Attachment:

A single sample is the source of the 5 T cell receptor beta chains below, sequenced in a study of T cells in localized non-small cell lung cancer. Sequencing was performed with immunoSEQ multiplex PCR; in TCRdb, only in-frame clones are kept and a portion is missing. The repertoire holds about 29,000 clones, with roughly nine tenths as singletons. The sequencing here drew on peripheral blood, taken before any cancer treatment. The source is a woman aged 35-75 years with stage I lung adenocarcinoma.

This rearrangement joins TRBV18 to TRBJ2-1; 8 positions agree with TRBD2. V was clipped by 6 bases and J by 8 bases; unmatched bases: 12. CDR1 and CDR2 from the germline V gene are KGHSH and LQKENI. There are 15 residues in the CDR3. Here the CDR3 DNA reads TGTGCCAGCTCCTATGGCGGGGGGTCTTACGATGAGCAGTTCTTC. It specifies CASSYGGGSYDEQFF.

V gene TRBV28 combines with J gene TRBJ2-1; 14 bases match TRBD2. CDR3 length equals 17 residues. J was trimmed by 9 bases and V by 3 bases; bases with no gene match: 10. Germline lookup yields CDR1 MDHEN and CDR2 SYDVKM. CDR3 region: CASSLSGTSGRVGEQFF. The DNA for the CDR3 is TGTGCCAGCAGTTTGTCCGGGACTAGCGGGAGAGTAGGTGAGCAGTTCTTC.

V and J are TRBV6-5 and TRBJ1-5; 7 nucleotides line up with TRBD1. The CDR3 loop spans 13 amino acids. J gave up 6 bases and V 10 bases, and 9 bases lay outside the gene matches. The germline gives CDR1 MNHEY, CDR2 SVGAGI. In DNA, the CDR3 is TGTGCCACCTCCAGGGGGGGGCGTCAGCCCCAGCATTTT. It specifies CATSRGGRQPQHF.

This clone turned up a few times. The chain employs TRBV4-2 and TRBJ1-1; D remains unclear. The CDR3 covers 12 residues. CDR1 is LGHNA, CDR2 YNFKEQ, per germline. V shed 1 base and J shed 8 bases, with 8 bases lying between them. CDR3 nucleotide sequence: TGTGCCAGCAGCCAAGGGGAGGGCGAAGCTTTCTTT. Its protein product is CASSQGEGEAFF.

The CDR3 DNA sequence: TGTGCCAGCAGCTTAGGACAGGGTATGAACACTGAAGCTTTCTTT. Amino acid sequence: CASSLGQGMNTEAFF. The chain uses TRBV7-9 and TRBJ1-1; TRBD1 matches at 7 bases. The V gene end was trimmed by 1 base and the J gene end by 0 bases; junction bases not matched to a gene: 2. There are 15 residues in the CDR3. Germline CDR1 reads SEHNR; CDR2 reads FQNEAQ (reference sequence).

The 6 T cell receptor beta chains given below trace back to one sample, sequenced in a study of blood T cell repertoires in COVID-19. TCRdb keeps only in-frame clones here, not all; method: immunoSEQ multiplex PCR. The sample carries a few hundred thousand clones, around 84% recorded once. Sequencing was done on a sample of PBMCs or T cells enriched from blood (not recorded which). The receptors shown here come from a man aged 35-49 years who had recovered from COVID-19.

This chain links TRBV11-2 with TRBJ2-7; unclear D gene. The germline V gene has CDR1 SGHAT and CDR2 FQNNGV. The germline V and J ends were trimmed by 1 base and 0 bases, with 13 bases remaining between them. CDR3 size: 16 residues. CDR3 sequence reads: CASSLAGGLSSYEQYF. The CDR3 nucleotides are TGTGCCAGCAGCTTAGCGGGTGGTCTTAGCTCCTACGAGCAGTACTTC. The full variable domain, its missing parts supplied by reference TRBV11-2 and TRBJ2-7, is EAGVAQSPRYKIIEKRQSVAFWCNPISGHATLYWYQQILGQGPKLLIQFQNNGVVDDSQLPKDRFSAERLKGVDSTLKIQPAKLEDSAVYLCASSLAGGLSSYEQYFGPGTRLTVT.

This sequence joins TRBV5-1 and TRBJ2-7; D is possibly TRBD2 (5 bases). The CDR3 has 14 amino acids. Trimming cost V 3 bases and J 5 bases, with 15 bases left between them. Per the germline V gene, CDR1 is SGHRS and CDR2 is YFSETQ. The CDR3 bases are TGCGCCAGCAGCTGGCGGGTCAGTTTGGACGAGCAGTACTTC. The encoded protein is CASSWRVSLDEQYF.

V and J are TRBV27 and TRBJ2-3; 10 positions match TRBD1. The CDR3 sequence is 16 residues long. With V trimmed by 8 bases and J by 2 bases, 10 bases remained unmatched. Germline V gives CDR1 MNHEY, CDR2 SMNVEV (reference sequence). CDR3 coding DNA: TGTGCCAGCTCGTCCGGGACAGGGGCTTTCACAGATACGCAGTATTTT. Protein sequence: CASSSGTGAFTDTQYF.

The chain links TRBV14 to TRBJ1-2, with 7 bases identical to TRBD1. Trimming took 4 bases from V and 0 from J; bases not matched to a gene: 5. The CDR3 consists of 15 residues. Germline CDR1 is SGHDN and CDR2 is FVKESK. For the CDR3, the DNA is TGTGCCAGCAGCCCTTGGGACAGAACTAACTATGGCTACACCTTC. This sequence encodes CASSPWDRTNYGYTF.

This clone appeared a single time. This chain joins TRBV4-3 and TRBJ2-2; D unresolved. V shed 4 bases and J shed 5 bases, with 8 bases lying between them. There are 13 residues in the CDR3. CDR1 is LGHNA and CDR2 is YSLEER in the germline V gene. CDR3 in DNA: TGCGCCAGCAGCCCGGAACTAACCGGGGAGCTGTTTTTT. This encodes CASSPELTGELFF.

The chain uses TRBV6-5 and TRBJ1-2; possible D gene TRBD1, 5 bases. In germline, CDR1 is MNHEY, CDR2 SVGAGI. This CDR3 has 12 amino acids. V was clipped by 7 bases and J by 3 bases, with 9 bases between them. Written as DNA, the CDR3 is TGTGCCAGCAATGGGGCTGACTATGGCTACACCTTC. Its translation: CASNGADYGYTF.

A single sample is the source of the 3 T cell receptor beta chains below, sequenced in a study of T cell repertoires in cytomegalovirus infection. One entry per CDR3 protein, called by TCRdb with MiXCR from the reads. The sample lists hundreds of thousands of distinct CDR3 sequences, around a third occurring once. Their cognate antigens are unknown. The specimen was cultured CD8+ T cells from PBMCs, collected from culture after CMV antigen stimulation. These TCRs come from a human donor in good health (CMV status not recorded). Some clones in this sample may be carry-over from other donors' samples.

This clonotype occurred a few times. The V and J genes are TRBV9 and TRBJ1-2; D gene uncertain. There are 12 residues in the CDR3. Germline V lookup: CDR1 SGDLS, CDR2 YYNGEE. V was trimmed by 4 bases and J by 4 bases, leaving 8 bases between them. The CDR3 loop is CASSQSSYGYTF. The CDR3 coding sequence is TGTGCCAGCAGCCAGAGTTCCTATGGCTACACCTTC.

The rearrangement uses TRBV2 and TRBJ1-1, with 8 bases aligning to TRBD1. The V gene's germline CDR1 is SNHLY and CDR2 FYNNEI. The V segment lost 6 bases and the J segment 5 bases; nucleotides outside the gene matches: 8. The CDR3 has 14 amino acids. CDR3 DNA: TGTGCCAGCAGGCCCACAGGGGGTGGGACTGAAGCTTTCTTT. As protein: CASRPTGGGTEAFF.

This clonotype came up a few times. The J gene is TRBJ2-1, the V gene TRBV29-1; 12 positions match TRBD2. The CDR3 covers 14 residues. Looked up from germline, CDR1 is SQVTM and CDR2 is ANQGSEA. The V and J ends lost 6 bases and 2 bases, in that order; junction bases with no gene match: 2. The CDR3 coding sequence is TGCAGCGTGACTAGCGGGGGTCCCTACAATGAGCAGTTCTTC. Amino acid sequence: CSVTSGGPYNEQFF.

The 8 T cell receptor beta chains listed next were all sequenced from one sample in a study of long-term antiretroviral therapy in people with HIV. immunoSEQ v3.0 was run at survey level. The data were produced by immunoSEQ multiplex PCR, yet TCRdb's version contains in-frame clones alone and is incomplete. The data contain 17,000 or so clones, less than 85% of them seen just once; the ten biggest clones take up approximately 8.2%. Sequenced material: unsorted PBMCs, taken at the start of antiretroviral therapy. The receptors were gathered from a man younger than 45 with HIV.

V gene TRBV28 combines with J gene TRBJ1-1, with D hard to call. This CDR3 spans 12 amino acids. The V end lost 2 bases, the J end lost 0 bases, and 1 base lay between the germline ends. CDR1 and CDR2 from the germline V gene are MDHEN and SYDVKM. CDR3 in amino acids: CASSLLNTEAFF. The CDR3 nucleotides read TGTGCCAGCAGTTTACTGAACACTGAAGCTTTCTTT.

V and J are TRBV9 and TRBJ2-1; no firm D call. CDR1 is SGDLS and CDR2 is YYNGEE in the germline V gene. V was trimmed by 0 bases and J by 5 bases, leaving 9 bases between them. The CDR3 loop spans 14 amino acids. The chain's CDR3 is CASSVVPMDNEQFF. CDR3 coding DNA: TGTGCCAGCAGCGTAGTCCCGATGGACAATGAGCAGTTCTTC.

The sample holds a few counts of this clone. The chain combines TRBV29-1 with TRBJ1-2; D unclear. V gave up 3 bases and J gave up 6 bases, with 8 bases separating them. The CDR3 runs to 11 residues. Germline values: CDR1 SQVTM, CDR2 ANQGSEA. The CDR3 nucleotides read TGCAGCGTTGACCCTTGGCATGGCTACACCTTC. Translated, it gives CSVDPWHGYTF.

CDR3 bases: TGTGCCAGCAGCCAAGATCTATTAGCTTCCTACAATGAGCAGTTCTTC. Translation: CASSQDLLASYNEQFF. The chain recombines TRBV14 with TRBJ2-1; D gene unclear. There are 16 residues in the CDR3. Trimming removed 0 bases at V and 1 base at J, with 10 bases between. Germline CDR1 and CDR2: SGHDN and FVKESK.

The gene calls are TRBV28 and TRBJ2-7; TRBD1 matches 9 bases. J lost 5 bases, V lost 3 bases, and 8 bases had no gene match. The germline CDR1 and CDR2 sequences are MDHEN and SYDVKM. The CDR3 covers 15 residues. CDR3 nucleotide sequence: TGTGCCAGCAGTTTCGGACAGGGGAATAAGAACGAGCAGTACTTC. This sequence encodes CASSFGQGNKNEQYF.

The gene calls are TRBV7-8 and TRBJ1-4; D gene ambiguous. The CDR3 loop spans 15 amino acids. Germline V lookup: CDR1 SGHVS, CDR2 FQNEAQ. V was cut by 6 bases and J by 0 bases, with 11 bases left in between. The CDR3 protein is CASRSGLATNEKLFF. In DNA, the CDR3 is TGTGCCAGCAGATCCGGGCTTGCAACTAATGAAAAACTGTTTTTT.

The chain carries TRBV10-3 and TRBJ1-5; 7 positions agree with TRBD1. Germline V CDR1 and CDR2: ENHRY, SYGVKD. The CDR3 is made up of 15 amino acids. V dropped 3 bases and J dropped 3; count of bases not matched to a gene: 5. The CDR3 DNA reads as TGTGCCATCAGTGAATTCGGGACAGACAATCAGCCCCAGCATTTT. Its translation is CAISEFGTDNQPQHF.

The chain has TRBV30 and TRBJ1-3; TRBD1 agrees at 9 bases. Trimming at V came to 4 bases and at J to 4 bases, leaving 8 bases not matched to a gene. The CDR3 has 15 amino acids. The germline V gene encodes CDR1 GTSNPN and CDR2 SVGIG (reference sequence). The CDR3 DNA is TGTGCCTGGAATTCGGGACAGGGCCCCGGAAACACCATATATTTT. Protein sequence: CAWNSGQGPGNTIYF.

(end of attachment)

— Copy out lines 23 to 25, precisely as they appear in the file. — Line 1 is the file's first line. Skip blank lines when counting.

The gene calls are TRBV28 and TRBJ2-7; TRBD1 matches 9 bases. J lost 5 bases, V lost 3 bases, and 8 bases had no gene match. The germline CDR1 and CDR2 sequences are MDHEN and SYDVKM. The CDR3 covers 15 residues. CDR3 nucleotide sequence: TGTGCCAGCAGTTTCGGACAGGGGAATAAGAACGAGCAGTACTTC. This sequence encodes CASSFGQGNKNEQYF.

The gene calls are TRBV7-8 and TRBJ1-4; D gene ambiguous. The CDR3 loop spans 15 amino acids. Germline V lookup: CDR1 SGHVS, CDR2 FQNEAQ. V was cut by 6 bases and J by 0 bases, with 11 bases left in between. The CDR3 protein is CASRSGLATNEKLFF. In DNA, the CDR3 is TGTGCCAGCAGATCCGGGCTTGCAACTAATGAAAAACTGTTTTTT.

The chain carries TRBV10-3 and TRBJ1-5; 7 positions agree with TRBD1. Germline V CDR1 and CDR2: ENHRY, SYGVKD. The CDR3 is made up of 15 amino acids. V dropped 3 bases and J dropped 3; count of bases not matched to a gene: 5. The CDR3 DNA reads as TGTGCCATCAGTGAATTCGGGACAGACAATCAGCCCCAGCATTTT. Its translation is CAISEFGTDNQPQHF.